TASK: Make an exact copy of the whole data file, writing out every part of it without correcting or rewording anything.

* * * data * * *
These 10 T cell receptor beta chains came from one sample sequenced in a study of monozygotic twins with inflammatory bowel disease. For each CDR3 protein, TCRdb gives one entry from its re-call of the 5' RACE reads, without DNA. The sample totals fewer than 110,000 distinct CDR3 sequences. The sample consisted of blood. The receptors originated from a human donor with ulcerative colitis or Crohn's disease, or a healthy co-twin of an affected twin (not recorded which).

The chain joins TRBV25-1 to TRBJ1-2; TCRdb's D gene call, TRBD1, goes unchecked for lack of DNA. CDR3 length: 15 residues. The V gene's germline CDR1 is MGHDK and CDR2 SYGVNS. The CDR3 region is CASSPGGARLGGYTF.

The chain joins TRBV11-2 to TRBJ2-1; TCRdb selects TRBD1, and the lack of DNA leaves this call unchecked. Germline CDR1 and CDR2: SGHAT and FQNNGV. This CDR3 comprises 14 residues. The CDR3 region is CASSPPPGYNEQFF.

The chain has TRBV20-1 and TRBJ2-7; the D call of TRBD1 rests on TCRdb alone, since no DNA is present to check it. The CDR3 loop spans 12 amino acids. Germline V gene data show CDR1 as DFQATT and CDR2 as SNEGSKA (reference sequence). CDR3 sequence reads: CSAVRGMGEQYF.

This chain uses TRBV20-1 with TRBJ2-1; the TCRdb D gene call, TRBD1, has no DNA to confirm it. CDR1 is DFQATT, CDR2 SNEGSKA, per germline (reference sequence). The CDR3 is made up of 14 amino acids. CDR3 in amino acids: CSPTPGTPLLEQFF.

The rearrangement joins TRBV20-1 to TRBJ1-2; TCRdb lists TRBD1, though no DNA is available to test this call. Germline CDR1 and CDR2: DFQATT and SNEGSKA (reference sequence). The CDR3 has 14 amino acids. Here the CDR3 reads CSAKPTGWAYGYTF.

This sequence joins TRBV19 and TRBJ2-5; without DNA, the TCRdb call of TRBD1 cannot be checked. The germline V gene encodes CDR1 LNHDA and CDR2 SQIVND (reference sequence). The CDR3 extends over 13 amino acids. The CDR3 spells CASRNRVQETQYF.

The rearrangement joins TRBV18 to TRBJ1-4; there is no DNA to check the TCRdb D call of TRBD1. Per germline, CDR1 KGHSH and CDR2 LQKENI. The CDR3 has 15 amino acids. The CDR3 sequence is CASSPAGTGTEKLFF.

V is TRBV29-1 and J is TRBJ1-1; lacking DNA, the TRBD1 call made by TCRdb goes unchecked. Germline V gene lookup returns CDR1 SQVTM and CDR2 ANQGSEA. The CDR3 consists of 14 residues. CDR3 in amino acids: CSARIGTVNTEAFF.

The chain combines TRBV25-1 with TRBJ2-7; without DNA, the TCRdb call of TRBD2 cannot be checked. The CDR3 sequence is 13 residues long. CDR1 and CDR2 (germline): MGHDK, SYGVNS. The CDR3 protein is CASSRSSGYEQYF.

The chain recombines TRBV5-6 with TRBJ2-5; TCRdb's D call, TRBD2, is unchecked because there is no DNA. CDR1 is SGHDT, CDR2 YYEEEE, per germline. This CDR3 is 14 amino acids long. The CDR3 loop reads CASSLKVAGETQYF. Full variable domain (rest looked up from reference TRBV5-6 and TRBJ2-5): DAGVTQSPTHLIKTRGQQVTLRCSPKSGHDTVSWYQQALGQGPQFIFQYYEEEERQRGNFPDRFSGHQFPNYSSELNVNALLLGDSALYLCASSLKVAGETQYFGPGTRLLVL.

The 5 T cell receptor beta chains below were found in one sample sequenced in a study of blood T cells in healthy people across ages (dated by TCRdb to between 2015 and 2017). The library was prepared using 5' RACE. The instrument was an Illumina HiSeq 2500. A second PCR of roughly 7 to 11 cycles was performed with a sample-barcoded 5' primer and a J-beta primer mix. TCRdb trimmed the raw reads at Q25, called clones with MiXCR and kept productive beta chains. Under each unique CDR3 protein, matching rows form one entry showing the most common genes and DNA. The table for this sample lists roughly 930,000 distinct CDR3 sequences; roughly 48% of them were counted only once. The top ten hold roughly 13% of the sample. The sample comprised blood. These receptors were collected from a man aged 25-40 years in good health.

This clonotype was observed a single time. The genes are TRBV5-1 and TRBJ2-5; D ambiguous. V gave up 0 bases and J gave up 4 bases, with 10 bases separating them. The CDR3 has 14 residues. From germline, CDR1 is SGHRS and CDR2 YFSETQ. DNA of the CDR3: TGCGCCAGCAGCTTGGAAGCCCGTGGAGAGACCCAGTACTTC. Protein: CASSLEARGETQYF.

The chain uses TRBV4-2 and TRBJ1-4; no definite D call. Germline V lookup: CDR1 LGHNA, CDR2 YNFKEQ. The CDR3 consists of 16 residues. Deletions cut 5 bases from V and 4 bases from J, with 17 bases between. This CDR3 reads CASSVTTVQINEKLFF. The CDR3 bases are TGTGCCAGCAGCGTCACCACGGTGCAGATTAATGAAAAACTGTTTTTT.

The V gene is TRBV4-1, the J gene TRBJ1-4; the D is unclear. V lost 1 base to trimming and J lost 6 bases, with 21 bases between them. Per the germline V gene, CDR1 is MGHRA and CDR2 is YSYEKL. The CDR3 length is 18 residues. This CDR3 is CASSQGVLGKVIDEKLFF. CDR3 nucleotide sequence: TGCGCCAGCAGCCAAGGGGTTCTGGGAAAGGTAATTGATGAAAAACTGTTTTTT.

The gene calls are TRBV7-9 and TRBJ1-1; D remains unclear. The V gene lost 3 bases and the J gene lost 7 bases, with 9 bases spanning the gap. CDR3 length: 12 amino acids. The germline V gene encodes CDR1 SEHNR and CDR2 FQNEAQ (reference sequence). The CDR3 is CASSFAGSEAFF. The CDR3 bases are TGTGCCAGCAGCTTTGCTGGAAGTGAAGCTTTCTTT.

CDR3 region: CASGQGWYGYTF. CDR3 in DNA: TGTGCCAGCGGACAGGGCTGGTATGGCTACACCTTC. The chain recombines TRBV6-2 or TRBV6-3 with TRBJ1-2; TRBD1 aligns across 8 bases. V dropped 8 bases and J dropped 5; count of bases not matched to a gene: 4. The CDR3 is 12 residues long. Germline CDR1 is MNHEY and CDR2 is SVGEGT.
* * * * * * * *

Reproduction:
These 10 T cell receptor beta chains came from one sample sequenced in a study of monozygotic twins with inflammatory bowel disease. For each CDR3 protein, TCRdb gives one entry from its re-call of the 5' RACE reads, without DNA. The sample totals fewer than 110,000 distinct CDR3 sequences. The sample consisted of blood. The receptors originated from a human donor with ulcerative colitis or Crohn's disease, or a healthy co-twin of an affected twin (not recorded which).

The chain joins TRBV25-1 to TRBJ1-2; TCRdb's D gene call, TRBD1, goes unchecked for lack of DNA. CDR3 length: 15 residues. The V gene's germline CDR1 is MGHDK and CDR2 SYGVNS. The CDR3 region is CASSPGGARLGGYTF.

The chain joins TRBV11-2 to TRBJ2-1; TCRdb selects TRBD1, and the lack of DNA leaves this call unchecked. Germline CDR1 and CDR2: SGHAT and FQNNGV. This CDR3 comprises 14 residues. The CDR3 region is CASSPPPGYNEQFF.

The chain has TRBV20-1 and TRBJ2-7; the D call of TRBD1 rests on TCRdb alone, since no DNA is present to check it. The CDR3 loop spans 12 amino acids. Germline V gene data show CDR1 as DFQATT and CDR2 as SNEGSKA (reference sequence). CDR3 sequence reads: CSAVRGMGEQYF.

This chain uses TRBV20-1 with TRBJ2-1; the TCRdb D gene call, TRBD1, has no DNA to confirm it. CDR1 is DFQATT, CDR2 SNEGSKA, per germline (reference sequence). The CDR3 is made up of 14 amino acids. CDR3 in amino acids: CSPTPGTPLLEQFF.

The rearrangement joins TRBV20-1 to TRBJ1-2; TCRdb lists TRBD1, though no DNA is available to test this call. Germline CDR1 and CDR2: DFQATT and SNEGSKA (reference sequence). The CDR3 has 14 amino acids. Here the CDR3 reads CSAKPTGWAYGYTF.

This sequence joins TRBV19 and TRBJ2-5; without DNA, the TCRdb call of TRBD1 cannot be checked. The germline V gene encodes CDR1 LNHDA and CDR2 SQIVND (reference sequence). The CDR3 extends over 13 amino acids. The CDR3 spells CASRNRVQETQYF.

The rearrangement joins TRBV18 to TRBJ1-4; there is no DNA to check the TCRdb D call of TRBD1. Per germline, CDR1 KGHSH and CDR2 LQKENI. The CDR3 has 15 amino acids. The CDR3 sequence is CASSPAGTGTEKLFF.

V is TRBV29-1 and J is TRBJ1-1; lacking DNA, the TRBD1 call made by TCRdb goes unchecked. Germline V gene lookup returns CDR1 SQVTM and CDR2 ANQGSEA. The CDR3 consists of 14 residues. CDR3 in amino acids: CSARIGTVNTEAFF.

The chain combines TRBV25-1 with TRBJ2-7; without DNA, the TCRdb call of TRBD2 cannot be checked. The CDR3 sequence is 13 residues long. CDR1 and CDR2 (germline): MGHDK, SYGVNS. The CDR3 protein is CASSRSSGYEQYF.

The chain recombines TRBV5-6 with TRBJ2-5; TCRdb's D call, TRBD2, is unchecked because there is no DNA. CDR1 is SGHDT, CDR2 YYEEEE, per germline. This CDR3 is 14 amino acids long. The CDR3 loop reads CASSLKVAGETQYF. Full variable domain (rest looked up from reference TRBV5-6 and TRBJ2-5): DAGVTQSPTHLIKTRGQQVTLRCSPKSGHDTVSWYQQALGQGPQFIFQYYEEEERQRGNFPDRFSGHQFPNYSSELNVNALLLGDSALYLCASSLKVAGETQYFGPGTRLLVL.

The 5 T cell receptor beta chains below were found in one sample sequenced in a study of blood T cells in healthy people across ages (dated by TCRdb to between 2015 and 2017). The library was prepared using 5' RACE. The instrument was an Illumina HiSeq 2500. A second PCR of roughly 7 to 11 cycles was performed with a sample-barcoded 5' primer and a J-beta primer mix. TCRdb trimmed the raw reads at Q25, called clones with MiXCR and kept productive beta chains. Under each unique CDR3 protein, matching rows form one entry showing the most common genes and DNA. The table for this sample lists roughly 930,000 distinct CDR3 sequences; roughly 48% of them were counted only once. The top ten hold roughly 13% of the sample. The sample comprised blood. These receptors were collected from a man aged 25-40 years in good health.

This clonotype was observed a single time. The genes are TRBV5-1 and TRBJ2-5; D ambiguous. V gave up 0 bases and J gave up 4 bases, with 10 bases separating them. The CDR3 has 14 residues. From germline, CDR1 is SGHRS and CDR2 YFSETQ. DNA of the CDR3: TGCGCCAGCAGCTTGGAAGCCCGTGGAGAGACCCAGTACTTC. Protein: CASSLEARGETQYF.

The chain uses TRBV4-2 and TRBJ1-4; no definite D call. Germline V lookup: CDR1 LGHNA, CDR2 YNFKEQ. The CDR3 consists of 16 residues. Deletions cut 5 bases from V and 4 bases from J, with 17 bases between. This CDR3 reads CASSVTTVQINEKLFF. The CDR3 bases are TGTGCCAGCAGCGTCACCACGGTGCAGATTAATGAAAAACTGTTTTTT.

The V gene is TRBV4-1, the J gene TRBJ1-4; the D is unclear. V lost 1 base to trimming and J lost 6 bases, with 21 bases between them. Per the germline V gene, CDR1 is MGHRA and CDR2 is YSYEKL. The CDR3 length is 18 residues. This CDR3 is CASSQGVLGKVIDEKLFF. CDR3 nucleotide sequence: TGCGCCAGCAGCCAAGGGGTTCTGGGAAAGGTAATTGATGAAAAACTGTTTTTT.

The gene calls are TRBV7-9 and TRBJ1-1; D remains unclear. The V gene lost 3 bases and the J gene lost 7 bases, with 9 bases spanning the gap. CDR3 length: 12 amino acids. The germline V gene encodes CDR1 SEHNR and CDR2 FQNEAQ (reference sequence). The CDR3 is CASSFAGSEAFF. The CDR3 bases are TGTGCCAGCAGCTTTGCTGGAAGTGAAGCTTTCTTT.

CDR3 region: CASGQGWYGYTF. CDR3 in DNA: TGTGCCAGCGGACAGGGCTGGTATGGCTACACCTTC. The chain recombines TRBV6-2 or TRBV6-3 with TRBJ1-2; TRBD1 aligns across 8 bases. V dropped 8 bases and J dropped 5; count of bases not matched to a gene: 4. The CDR3 is 12 residues long. Germline CDR1 is MNHEY and CDR2 is SVGEGT.